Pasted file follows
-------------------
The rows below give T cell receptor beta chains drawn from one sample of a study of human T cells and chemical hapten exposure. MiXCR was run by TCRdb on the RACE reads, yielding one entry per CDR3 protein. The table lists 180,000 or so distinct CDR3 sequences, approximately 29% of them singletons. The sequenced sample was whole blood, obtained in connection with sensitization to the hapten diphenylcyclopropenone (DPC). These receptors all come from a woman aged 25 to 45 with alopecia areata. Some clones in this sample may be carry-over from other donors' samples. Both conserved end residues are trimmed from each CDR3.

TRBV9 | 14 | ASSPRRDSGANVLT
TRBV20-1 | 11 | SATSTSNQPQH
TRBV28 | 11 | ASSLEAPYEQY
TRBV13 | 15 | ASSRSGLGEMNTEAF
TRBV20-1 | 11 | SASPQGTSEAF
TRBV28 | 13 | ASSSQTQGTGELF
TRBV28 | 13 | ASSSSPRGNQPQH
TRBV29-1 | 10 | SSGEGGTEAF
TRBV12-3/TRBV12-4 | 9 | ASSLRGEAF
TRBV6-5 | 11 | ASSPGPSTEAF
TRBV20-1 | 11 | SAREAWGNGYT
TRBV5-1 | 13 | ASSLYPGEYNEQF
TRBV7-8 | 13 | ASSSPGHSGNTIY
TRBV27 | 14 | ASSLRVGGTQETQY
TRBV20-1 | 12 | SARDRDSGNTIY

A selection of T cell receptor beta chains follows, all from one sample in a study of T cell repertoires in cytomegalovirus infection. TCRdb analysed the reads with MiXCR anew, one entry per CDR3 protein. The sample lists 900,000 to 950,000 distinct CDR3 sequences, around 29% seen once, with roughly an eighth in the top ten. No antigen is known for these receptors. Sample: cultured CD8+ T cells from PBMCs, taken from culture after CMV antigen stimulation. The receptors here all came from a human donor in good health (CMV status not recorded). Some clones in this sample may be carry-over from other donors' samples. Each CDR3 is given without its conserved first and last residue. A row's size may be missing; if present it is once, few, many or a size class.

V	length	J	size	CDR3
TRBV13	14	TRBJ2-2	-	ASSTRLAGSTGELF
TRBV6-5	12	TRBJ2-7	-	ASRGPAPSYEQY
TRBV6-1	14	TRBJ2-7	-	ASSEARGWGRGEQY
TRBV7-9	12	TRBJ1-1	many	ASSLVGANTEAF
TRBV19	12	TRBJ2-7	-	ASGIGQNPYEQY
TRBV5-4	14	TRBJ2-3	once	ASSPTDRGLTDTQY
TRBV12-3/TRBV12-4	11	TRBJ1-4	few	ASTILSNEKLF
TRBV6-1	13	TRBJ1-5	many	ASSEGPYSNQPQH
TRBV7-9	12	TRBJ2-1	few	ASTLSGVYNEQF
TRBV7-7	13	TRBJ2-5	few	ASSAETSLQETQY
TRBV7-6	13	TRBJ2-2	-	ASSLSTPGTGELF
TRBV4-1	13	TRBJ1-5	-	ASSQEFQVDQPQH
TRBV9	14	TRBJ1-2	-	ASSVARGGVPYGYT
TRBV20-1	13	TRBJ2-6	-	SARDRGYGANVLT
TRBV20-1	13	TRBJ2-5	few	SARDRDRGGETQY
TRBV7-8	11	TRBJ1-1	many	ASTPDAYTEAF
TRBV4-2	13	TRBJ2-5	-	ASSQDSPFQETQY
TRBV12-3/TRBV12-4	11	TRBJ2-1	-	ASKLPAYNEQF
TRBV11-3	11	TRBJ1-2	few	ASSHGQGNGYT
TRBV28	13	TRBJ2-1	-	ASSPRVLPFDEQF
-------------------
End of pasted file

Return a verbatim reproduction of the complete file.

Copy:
The rows below give T cell receptor beta chains drawn from one sample of a study of human T cells and chemical hapten exposure. MiXCR was run by TCRdb on the RACE reads, yielding one entry per CDR3 protein. The table lists 180,000 or so distinct CDR3 sequences, approximately 29% of them singletons. The sequenced sample was whole blood, obtained in connection with sensitization to the hapten diphenylcyclopropenone (DPC). These receptors all come from a woman aged 25 to 45 with alopecia areata. Some clones in this sample may be carry-over from other donors' samples. Both conserved end residues are trimmed from each CDR3.

TRBV9 | 14 | ASSPRRDSGANVLT
TRBV20-1 | 11 | SATSTSNQPQH
TRBV28 | 11 | ASSLEAPYEQY
TRBV13 | 15 | ASSRSGLGEMNTEAF
TRBV20-1 | 11 | SASPQGTSEAF
TRBV28 | 13 | ASSSQTQGTGELF
TRBV28 | 13 | ASSSSPRGNQPQH
TRBV29-1 | 10 | SSGEGGTEAF
TRBV12-3/TRBV12-4 | 9 | ASSLRGEAF
TRBV6-5 | 11 | ASSPGPSTEAF
TRBV20-1 | 11 | SAREAWGNGYT
TRBV5-1 | 13 | ASSLYPGEYNEQF
TRBV7-8 | 13 | ASSSPGHSGNTIY
TRBV27 | 14 | ASSLRVGGTQETQY
TRBV20-1 | 12 | SARDRDSGNTIY

A selection of T cell receptor beta chains follows, all from one sample in a study of T cell repertoires in cytomegalovirus infection. TCRdb analysed the reads with MiXCR anew, one entry per CDR3 protein. The sample lists 900,000 to 950,000 distinct CDR3 sequences, around 29% seen once, with roughly an eighth in the top ten. No antigen is known for these receptors. Sample: cultured CD8+ T cells from PBMCs, taken from culture after CMV antigen stimulation. The receptors here all came from a human donor in good health (CMV status not recorded). Some clones in this sample may be carry-over from other donors' samples. Each CDR3 is given without its conserved first and last residue. A row's size may be missing; if present it is once, few, many or a size class.

V	length	J	size	CDR3
TRBV13	14	TRBJ2-2	-	ASSTRLAGSTGELF
TRBV6-5	12	TRBJ2-7	-	ASRGPAPSYEQY
TRBV6-1	14	TRBJ2-7	-	ASSEARGWGRGEQY
TRBV7-9	12	TRBJ1-1	many	ASSLVGANTEAF
TRBV19	12	TRBJ2-7	-	ASGIGQNPYEQY
TRBV5-4	14	TRBJ2-3	once	ASSPTDRGLTDTQY
TRBV12-3/TRBV12-4	11	TRBJ1-4	few	ASTILSNEKLF
TRBV6-1	13	TRBJ1-5	many	ASSEGPYSNQPQH
TRBV7-9	12	TRBJ2-1	few	ASTLSGVYNEQF
TRBV7-7	13	TRBJ2-5	few	ASSAETSLQETQY
TRBV7-6	13	TRBJ2-2	-	ASSLSTPGTGELF
TRBV4-1	13	TRBJ1-5	-	ASSQEFQVDQPQH
TRBV9	14	TRBJ1-2	-	ASSVARGGVPYGYT
TRBV20-1	13	TRBJ2-6	-	SARDRGYGANVLT
TRBV20-1	13	TRBJ2-5	few	SARDRDRGGETQY
TRBV7-8	11	TRBJ1-1	many	ASTPDAYTEAF
TRBV4-2	13	TRBJ2-5	-	ASSQDSPFQETQY
TRBV12-3/TRBV12-4	11	TRBJ2-1	-	ASKLPAYNEQF
TRBV11-3	11	TRBJ1-2	few	ASSHGQGNGYT
TRBV28	13	TRBJ2-1	-	ASSPRVLPFDEQF